Bertolino A, Callicott JH, Mattay VS, Weidenhammer KM, Rakow R, Egan MF, Weinberger DR: The effect of treatment with antipsychotic drugs on brain N–acetylaspartate measures in patients with schizophrenia. Biol Psychiatry  2000; 49:39–46
 
Kreis R, Ross BD: Cerebral metabolic disturbances in patients with subacute and chronic diabetes mellitus: detection with proton MR spectroscopy. Radiology  1992; 184:123–130
[PubMed]
 
Wang Y, Li SJ: Differentiation of metabolic concentrations between gray matter and white matter of human brain by in vivo 1H magnetic resonance spectroscopy. Magn Reson Med  1998; 39:28–33
[PubMed]
[CrossRef]
 
Brooks JC, Roberts N, Kemp GJ, Martin PA, Whitehouse GH: Magnetic resonance imaging-based compartmentation and its application to measuring metabolite concentrations in the frontal lobe. Magn Reson Med  1999; 41:883–888
[PubMed]
[CrossRef]
 
Ross BD, Jacobson S, Villamil F, Korula J, Kreis R, Ernst T, Shonk T, Moats RA: Subclinical hepatic encephalopathy: proton MR spectroscopic abnormalities. Radiology  1994; 193:457–463
[PubMed]
 
Moore GJ, Bebchuk JM, Parrish JK, Faulk MW, Arfken CL, Strahl-Bevacqua J, Manji HK: Temporal dissociation between lithium-induced changes in frontal lobe myo–inositol and clinical response in manic-depressive illness. Am J Psychiatry  1999; 156:1902–1908
[PubMed]
 
Miller BL: A review of chemical issues in 1H NMR spectroscopy: N-acetyl-l–aspartate, creatine and choline. NMR Biomed  1991; 4:47–52
[CrossRef]
 
Coccaro EF, Kavoussi RJ, Berman ME, Lish JD: Intermittent explosive disorder-revised: development, reliability, and validity of research criteria. Compr Psychiatry  1998; 39:368–376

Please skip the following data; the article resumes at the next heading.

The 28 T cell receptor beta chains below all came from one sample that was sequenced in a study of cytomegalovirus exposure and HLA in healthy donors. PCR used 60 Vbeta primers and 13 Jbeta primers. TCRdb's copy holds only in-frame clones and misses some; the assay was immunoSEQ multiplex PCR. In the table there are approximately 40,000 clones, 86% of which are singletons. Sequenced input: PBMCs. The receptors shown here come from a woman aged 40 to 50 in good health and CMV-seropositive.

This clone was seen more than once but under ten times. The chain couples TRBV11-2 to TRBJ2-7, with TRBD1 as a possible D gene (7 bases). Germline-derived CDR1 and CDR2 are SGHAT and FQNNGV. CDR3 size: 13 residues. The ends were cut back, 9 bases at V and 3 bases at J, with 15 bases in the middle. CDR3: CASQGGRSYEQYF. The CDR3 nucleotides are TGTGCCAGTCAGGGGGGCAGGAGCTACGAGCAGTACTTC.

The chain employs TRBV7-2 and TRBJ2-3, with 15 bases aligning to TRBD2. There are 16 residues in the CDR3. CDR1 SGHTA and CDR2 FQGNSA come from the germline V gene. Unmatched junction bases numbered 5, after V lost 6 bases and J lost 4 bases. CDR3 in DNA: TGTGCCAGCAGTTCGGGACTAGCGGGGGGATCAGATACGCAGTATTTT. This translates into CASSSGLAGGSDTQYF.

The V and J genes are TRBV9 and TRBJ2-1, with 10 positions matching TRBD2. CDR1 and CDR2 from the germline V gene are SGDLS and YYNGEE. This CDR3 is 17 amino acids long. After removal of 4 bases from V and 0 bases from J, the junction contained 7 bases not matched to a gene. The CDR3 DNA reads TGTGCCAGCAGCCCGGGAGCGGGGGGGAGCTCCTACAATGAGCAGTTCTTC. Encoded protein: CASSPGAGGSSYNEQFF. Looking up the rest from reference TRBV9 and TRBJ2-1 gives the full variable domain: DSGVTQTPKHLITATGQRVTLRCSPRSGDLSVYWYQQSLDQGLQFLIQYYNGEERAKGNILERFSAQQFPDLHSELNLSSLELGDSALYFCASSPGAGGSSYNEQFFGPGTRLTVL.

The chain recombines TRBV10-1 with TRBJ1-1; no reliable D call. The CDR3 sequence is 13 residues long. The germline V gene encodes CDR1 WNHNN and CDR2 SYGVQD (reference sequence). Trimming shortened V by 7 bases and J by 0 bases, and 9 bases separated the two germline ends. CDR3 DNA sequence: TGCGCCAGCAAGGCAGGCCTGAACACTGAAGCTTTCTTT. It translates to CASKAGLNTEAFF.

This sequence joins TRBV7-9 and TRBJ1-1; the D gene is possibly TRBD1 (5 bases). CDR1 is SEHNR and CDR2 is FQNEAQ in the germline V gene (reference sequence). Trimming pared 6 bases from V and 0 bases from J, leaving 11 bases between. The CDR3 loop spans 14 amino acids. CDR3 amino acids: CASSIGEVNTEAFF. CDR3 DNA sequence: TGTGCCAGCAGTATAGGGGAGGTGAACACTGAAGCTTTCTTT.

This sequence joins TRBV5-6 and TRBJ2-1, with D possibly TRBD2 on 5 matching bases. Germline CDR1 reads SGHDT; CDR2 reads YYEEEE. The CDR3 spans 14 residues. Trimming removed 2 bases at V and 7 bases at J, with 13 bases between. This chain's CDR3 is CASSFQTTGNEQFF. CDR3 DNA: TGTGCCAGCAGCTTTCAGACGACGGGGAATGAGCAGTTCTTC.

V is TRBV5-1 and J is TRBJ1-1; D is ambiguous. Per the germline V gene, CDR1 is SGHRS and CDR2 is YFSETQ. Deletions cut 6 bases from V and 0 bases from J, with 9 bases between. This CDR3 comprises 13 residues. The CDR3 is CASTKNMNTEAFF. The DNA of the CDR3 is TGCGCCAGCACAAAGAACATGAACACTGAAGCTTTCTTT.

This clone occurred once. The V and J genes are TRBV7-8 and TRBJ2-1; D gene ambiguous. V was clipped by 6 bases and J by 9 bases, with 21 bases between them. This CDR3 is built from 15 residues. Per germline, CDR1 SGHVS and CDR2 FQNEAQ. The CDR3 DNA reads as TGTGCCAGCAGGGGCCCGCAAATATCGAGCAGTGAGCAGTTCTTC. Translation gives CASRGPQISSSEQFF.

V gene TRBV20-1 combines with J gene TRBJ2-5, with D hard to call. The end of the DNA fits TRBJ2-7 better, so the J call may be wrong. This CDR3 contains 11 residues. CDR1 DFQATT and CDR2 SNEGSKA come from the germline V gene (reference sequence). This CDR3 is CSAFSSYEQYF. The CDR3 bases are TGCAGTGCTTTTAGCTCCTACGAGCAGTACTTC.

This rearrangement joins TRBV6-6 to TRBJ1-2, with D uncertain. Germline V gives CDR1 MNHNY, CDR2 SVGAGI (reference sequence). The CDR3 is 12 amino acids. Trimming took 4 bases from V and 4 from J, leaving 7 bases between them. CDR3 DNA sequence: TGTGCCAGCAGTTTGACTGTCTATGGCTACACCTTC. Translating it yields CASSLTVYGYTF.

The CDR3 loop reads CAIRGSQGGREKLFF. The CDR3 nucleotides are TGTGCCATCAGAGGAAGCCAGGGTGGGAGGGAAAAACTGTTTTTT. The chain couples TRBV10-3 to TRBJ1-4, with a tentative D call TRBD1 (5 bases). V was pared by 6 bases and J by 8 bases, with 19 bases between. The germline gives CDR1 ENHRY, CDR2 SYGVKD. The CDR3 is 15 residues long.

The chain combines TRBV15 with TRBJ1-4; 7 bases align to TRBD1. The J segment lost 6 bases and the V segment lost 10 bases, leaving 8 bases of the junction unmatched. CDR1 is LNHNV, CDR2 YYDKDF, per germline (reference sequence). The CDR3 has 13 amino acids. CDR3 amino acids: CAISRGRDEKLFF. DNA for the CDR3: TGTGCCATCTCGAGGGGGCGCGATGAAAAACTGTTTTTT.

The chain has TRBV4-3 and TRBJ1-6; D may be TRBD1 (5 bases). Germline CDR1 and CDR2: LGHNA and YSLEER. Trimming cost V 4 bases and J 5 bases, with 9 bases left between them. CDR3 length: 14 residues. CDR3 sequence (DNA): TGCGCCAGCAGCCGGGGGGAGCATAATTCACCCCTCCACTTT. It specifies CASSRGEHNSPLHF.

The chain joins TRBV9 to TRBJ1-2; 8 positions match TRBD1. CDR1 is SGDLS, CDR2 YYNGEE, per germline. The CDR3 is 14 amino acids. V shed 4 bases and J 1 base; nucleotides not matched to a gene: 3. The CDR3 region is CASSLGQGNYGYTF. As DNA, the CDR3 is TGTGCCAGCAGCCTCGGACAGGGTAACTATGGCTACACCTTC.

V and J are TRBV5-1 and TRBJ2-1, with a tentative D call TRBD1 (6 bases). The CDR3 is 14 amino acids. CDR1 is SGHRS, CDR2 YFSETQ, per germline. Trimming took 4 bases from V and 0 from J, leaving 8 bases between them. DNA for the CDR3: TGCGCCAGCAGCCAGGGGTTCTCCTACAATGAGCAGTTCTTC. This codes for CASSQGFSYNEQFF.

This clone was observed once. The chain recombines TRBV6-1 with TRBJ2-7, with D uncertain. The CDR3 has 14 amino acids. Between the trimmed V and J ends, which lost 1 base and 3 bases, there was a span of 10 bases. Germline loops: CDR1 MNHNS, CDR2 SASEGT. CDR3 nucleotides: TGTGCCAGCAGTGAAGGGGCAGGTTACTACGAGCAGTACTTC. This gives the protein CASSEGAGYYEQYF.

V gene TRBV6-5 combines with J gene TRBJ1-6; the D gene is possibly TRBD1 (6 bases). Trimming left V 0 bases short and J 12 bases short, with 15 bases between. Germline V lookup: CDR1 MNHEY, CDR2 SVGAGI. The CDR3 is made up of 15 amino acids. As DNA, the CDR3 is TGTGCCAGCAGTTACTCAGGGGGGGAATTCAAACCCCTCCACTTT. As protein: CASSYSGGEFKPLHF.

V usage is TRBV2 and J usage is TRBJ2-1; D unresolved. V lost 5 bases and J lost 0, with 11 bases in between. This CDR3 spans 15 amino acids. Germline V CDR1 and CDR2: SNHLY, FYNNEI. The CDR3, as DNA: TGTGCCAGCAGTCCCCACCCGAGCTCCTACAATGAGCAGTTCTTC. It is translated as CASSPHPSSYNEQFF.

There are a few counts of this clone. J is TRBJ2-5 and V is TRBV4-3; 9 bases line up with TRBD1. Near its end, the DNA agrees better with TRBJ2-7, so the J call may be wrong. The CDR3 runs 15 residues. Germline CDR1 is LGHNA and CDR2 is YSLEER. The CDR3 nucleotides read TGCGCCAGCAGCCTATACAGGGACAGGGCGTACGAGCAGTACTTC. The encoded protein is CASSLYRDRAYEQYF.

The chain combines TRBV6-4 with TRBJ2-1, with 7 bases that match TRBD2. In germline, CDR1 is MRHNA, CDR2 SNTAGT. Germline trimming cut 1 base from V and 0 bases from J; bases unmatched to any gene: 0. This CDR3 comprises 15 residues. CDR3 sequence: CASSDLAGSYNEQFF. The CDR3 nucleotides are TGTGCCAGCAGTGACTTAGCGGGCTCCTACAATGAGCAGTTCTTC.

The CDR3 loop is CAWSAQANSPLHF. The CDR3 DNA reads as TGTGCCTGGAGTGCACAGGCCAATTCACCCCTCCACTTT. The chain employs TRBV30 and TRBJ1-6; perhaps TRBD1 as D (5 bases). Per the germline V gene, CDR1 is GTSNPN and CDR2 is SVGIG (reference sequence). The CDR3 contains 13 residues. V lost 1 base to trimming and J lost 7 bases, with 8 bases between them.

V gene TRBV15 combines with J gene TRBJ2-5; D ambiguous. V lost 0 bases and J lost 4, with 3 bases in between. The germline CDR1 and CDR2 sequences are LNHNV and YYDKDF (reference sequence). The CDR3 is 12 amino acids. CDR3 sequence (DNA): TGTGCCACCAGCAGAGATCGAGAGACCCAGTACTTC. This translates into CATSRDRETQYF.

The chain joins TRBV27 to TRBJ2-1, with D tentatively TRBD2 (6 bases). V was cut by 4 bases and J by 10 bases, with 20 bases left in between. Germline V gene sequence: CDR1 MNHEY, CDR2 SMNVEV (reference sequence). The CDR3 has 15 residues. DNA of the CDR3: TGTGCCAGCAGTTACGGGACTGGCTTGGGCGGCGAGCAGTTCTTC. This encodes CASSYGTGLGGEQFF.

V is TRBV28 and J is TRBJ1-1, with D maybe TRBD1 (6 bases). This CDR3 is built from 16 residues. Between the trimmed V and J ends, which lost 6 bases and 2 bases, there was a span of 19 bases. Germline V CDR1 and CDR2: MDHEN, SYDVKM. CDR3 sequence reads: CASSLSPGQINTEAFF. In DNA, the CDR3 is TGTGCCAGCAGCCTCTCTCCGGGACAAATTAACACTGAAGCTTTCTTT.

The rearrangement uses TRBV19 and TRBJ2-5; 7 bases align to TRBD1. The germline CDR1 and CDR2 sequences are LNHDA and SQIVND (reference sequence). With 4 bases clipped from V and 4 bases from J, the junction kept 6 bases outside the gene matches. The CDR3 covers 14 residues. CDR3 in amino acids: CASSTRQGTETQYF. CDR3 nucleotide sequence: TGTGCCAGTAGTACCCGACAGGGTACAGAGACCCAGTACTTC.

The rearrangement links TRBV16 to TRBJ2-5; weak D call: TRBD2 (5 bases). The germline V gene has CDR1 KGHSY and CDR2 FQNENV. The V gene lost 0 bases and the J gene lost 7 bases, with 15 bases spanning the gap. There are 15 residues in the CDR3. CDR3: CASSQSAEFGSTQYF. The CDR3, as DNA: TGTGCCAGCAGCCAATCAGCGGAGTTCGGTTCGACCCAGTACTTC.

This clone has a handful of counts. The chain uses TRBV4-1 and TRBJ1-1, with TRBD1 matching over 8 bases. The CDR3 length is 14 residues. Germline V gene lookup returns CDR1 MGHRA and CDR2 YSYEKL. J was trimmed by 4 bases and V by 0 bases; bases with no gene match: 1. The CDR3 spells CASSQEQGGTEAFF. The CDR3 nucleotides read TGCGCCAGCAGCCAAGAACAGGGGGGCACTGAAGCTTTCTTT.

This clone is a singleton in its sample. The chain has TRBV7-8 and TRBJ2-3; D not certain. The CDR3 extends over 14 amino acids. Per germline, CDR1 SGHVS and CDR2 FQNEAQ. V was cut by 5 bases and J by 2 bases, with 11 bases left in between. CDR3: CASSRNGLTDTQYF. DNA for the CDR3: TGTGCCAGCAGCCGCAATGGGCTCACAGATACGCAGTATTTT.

[PubMed]
[CrossRef]
 
McElroy SL: Recognition and treatment of DSM-IV intermittent explosive disorder. J Clin Psychiatry  1999; 60(suppl 15):12–16
[PubMed]
 
Galovski T, Blanchard EB, Veazey C: Intermittent explosive disorder and other psychiatric comorbidity among court-referred and self-referred aggressive drivers. Behav Res Ther  2002; 40:641–651
[PubMed]
[CrossRef]
 
Olvera RL, Pliszka SR, Konyecsni WM, Hernandez Y, Farnum S, Tripp RF: Validation of the Interview Module for Intermittent Explosive Disorder (M-IED) in children and adolescents: a pilot study. Psychiatry Res  2001; 101:259–267
[PubMed]
[CrossRef]
 
+
+

CME Activity

There is currently no quiz available for this resource. Please click here to go to the CME page to find another.
Submit a Comments
Please read the other comments before you post yours. Contributors must reveal any conflict of interest.
Comments are moderated and will appear on the site at the discertion of APA editorial staff.

* = Required Field
(if multiple authors, separate names by comma)
Example: John Doe



Web of Science® Times Cited: 62

Related Content
Articles
Books
The American Psychiatric Publishing Textbook of Psychopharmacology, 4th Edition > Chapter 10.  >
The American Psychiatric Publishing Textbook of Psychopharmacology, 4th Edition > Chapter 10.  >
The American Psychiatric Publishing Textbook of Psychopharmacology, 4th Edition > Chapter 10.  >
The American Psychiatric Publishing Textbook of Psychopharmacology, 4th Edition > Chapter 10.  >
Textbook of Traumatic Brain Injury, 2nd Edition > Chapter 5.  >
Topic Collections
Psychiatric News
APA Guidelines
PubMed Articles